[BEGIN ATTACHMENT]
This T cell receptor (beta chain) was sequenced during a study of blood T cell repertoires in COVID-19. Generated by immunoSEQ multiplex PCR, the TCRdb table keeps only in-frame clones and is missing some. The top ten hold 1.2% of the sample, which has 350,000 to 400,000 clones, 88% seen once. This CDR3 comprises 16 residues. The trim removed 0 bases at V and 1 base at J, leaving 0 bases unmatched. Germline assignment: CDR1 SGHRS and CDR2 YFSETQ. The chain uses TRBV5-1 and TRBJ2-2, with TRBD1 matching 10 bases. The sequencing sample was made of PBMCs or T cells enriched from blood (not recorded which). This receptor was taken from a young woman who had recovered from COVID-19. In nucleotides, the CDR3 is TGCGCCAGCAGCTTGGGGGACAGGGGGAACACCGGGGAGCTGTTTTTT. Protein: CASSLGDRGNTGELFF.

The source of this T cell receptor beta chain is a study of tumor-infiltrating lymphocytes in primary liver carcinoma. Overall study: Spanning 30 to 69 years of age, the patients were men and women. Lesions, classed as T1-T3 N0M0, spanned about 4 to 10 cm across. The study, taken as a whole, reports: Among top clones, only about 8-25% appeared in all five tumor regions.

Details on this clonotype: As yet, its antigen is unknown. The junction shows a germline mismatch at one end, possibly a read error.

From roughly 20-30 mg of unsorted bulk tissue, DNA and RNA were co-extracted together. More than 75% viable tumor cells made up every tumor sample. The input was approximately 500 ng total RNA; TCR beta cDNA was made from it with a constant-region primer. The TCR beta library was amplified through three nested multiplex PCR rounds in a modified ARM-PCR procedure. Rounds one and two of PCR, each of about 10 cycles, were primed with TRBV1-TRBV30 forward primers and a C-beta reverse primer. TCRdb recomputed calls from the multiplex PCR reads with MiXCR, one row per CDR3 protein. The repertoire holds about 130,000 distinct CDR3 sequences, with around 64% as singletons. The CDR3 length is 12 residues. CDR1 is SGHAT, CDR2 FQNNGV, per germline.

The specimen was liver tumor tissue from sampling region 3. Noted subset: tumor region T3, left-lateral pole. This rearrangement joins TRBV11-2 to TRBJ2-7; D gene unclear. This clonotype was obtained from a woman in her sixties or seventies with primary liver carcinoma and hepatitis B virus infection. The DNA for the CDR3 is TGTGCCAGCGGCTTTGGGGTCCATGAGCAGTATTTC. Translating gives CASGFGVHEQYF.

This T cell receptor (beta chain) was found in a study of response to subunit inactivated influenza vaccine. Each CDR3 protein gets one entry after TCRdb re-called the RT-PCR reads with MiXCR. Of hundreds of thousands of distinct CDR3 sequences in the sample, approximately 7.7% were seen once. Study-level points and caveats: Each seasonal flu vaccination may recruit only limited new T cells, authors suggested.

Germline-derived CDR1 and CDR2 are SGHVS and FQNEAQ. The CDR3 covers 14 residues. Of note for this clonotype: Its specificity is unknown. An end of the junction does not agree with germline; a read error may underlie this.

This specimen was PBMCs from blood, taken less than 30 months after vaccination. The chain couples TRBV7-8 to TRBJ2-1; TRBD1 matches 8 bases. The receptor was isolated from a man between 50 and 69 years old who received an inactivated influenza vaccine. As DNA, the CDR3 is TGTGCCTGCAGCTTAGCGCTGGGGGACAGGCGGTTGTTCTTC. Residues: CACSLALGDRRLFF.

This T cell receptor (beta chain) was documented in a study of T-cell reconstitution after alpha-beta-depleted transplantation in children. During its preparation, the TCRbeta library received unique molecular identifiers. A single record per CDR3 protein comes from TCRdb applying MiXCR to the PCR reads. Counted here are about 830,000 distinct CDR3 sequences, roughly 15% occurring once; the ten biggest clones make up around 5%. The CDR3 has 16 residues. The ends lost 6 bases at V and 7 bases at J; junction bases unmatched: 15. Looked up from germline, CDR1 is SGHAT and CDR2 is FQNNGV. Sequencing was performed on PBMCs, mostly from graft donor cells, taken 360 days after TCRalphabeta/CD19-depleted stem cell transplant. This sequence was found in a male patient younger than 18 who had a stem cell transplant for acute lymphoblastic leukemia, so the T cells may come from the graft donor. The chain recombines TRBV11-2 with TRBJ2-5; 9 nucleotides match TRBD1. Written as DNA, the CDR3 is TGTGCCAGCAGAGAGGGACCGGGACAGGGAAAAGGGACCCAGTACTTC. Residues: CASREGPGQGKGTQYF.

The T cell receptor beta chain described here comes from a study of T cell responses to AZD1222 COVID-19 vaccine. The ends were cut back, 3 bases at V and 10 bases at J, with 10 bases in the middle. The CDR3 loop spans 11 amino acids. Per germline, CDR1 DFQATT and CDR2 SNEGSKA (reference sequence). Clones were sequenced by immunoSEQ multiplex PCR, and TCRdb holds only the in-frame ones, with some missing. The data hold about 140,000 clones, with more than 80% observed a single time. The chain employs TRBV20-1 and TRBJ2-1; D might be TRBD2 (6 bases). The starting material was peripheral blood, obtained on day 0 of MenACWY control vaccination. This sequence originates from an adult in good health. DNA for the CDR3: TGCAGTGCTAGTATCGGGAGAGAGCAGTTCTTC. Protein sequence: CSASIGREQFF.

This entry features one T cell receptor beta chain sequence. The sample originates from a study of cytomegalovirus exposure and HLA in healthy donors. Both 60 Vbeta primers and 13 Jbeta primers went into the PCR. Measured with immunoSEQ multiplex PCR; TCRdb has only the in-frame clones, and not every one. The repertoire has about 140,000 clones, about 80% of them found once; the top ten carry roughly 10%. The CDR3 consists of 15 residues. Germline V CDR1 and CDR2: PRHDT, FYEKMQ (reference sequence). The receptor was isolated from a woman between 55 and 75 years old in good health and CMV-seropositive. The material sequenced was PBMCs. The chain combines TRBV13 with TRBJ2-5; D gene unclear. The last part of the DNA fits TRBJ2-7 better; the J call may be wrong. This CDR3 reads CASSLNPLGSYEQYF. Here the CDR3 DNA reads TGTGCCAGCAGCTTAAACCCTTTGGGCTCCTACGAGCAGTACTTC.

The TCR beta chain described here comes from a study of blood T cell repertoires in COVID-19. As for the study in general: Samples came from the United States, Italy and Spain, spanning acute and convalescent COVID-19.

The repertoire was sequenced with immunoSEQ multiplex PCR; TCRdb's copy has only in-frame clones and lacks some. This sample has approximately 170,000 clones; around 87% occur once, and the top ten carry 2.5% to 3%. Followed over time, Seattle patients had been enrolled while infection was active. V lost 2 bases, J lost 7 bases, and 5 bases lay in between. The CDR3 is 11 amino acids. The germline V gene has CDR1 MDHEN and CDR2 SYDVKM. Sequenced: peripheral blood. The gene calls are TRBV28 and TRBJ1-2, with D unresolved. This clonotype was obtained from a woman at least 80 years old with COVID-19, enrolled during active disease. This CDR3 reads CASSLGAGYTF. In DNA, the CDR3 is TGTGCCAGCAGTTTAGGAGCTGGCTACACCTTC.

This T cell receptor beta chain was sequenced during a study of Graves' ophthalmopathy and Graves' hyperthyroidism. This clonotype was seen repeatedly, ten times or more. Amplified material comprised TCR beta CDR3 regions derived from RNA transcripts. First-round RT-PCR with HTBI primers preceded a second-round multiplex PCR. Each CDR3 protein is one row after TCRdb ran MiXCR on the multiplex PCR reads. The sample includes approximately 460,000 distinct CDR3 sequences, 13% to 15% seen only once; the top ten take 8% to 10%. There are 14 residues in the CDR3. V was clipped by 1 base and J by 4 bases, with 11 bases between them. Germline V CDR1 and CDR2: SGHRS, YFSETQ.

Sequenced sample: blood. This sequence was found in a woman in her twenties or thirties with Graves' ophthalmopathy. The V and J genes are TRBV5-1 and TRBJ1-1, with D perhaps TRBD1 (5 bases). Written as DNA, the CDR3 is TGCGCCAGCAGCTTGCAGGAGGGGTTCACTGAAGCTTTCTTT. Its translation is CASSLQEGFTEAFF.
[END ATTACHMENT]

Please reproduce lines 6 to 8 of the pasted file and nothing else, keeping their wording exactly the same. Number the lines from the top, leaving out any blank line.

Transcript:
This T cell receptor (beta chain) was found in a study of response to subunit inactivated influenza vaccine. Each CDR3 protein gets one entry after TCRdb re-called the RT-PCR reads with MiXCR. Of hundreds of thousands of distinct CDR3 sequences in the sample, approximately 7.7% were seen once. Study-level points and caveats: Each seasonal flu vaccination may recruit only limited new T cells, authors suggested.

Germline-derived CDR1 and CDR2 are SGHVS and FQNEAQ. The CDR3 covers 14 residues. Of note for this clonotype: Its specificity is unknown. An end of the junction does not agree with germline; a read error may underlie this.

This specimen was PBMCs from blood, taken less than 30 months after vaccination. The chain couples TRBV7-8 to TRBJ2-1; TRBD1 matches 8 bases. The receptor was isolated from a man between 50 and 69 years old who received an inactivated influenza vaccine. As DNA, the CDR3 is TGTGCCTGCAGCTTAGCGCTGGGGGACAGGCGGTTGTTCTTC. Residues: CACSLALGDRRLFF.